No way, Jose. I think you're missing my point, or I'm not making it well
enough. I too have first experiences of philosophy where people would while
away hours debating whether or not the tree makes a sound, or whether or not
the cat's really in the box when you're not looking. I'll take your
perception of such things a bit further and say that this is basically a
load of time-wasting crap. No one gives a flying toss for these stupid
questions. Of course the bloody tree doesn't groan, and the cat's in the box
whether you can see it or not. People take these questions the wrong way. I
assume they were originally intended to highlight the fact that you can
never be SURE about things, a warning not to jump to premature conclusions.
Back to the hard/easy problem. Tim Bates' statement is not a simplification,
it is totally incorrect. I used the word "puerile" and I'll apply it again
to this situation, if indeed Tim is correct, and this is how some scientists
think. Good scientists are not in competition over "whose science is hardest
to do", and Chalmers was DEFINITELY NOT suggesting that his branch of
research is in some way superior to others. As I said before, Chalmers
presents this concept at length in his book "The Conscious Mind", as a
pertinent observation, not as a juvenile throwing down of the gauntlet to
cognitive psychologists etc.
I will go over it again........
We can all observe the effect of gravity. Newton questioned this phenomena when the apple fell on his head. The phenomena is now well understood, and placed into a wider context related to other physical effects etc.... Another observable phenomena, plaguing people since the beginnings of philosophy because it's just so conspicuous (what with it being the "I" and "me" itself), is the effect of conscious experience. Not any thoughts particular to you, nothing you do or say, just the thing we all have in common: a core which "feels" things, the bit "looking out of your eyes". How does this bizarre "self" effect fit in with the rest of the natural world? How is it created? What possible function can it have? This and this alone is THE problem, the "hard" problem. Called "hard" because it can't be measured or observed by a second person - yet. Chalmers criticises the attempted use of conventional psychology and systems thinking to "explain away" this weird phenomena, by noting cognitive processes and other systems which are closely related to, but not concerned with the actual "phenomenological consciousness" that we are all really interested in.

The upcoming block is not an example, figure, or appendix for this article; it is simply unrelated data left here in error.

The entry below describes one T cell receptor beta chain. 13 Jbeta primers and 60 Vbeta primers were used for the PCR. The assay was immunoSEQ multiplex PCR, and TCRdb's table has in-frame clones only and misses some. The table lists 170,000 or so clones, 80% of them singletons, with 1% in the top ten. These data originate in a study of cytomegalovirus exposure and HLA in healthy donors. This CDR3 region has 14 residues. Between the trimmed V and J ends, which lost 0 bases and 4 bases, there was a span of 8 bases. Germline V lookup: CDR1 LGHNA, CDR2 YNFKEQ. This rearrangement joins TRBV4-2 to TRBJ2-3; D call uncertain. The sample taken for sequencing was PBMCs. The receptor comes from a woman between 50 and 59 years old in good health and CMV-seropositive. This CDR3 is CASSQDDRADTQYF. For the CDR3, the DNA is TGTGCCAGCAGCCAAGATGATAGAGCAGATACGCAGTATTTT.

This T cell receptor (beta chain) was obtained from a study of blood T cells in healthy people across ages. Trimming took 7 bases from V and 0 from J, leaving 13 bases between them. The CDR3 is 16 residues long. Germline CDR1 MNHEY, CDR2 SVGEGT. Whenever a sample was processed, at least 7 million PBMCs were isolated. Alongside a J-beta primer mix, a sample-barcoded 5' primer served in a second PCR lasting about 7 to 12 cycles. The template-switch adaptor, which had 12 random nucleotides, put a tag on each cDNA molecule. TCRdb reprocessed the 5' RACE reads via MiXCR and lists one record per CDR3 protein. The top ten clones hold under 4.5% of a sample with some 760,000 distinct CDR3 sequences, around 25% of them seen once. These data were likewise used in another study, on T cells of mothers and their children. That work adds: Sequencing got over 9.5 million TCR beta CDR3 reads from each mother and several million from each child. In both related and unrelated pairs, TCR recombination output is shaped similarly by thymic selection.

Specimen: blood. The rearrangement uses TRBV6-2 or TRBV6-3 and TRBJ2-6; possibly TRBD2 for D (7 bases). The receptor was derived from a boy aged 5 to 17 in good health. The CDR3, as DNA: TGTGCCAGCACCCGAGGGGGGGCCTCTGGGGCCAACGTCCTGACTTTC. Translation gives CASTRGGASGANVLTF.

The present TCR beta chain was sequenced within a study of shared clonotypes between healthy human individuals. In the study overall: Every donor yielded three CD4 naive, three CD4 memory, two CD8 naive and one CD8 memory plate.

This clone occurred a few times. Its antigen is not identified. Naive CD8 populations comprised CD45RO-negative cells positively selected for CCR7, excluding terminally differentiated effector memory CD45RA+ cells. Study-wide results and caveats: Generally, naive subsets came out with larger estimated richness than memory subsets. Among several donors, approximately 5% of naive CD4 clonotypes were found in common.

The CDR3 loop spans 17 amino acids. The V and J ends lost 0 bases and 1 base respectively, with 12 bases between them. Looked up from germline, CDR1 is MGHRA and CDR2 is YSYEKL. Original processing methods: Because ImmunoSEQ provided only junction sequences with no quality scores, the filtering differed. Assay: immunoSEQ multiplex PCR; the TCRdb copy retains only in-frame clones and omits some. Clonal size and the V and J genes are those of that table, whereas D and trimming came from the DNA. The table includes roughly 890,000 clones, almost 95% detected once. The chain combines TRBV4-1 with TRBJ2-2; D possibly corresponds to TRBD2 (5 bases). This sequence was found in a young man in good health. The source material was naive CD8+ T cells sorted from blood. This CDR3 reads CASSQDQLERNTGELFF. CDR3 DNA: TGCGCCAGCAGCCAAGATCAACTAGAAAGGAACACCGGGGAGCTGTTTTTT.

> Rob Harris Cen-IT wrote:
> > [Timothy Bates wrote:]
> > > This "hard problem" phrase is really just an ambit claim for high
> > > intellectual ground, ie., "oh yes, but you biopsych's only study the
> > > non-hard problem ..."
> > >
> > Crap. If the world's leading minds are that puerile, then we're all
> > Chalmers made the distinction between the "hard" and "easy" problems to
> > dispel the tendency for people to declare consciousness explained on the
> > basis of psychological/traditional science analyses which never actually
> > address directly the thing we're all interested in: the sensation of
> > experience.
> > He called the former "easy" because we can use the tools of contemporary
> > science to explain them - not because any fool could do it. He labelled
> > analysis and explanation of conscious experience "hard" because
> > science can't touch the concept . . .
> I still tend to agree with Tim Bates, even though his characterization
> of the hard/non-hard distinction is doubtless oversimplified. The
> closest analogy to this "hard consciousness problem" that I can think of
> would be to consider the metaphysical problem of existence, or of why
> does anything exist at all. For the most part, I think that
> scientifically minded people would be justified in dismissing this old
> existential chestnut -- after all, the world *does* exist, so let's get
> on with it! In other words, what would be the point in taking a minor
> mystery of philosophy, and making it into a "hard" problem, as though
> there were something scientifically insightful about questioning
> existence, as such?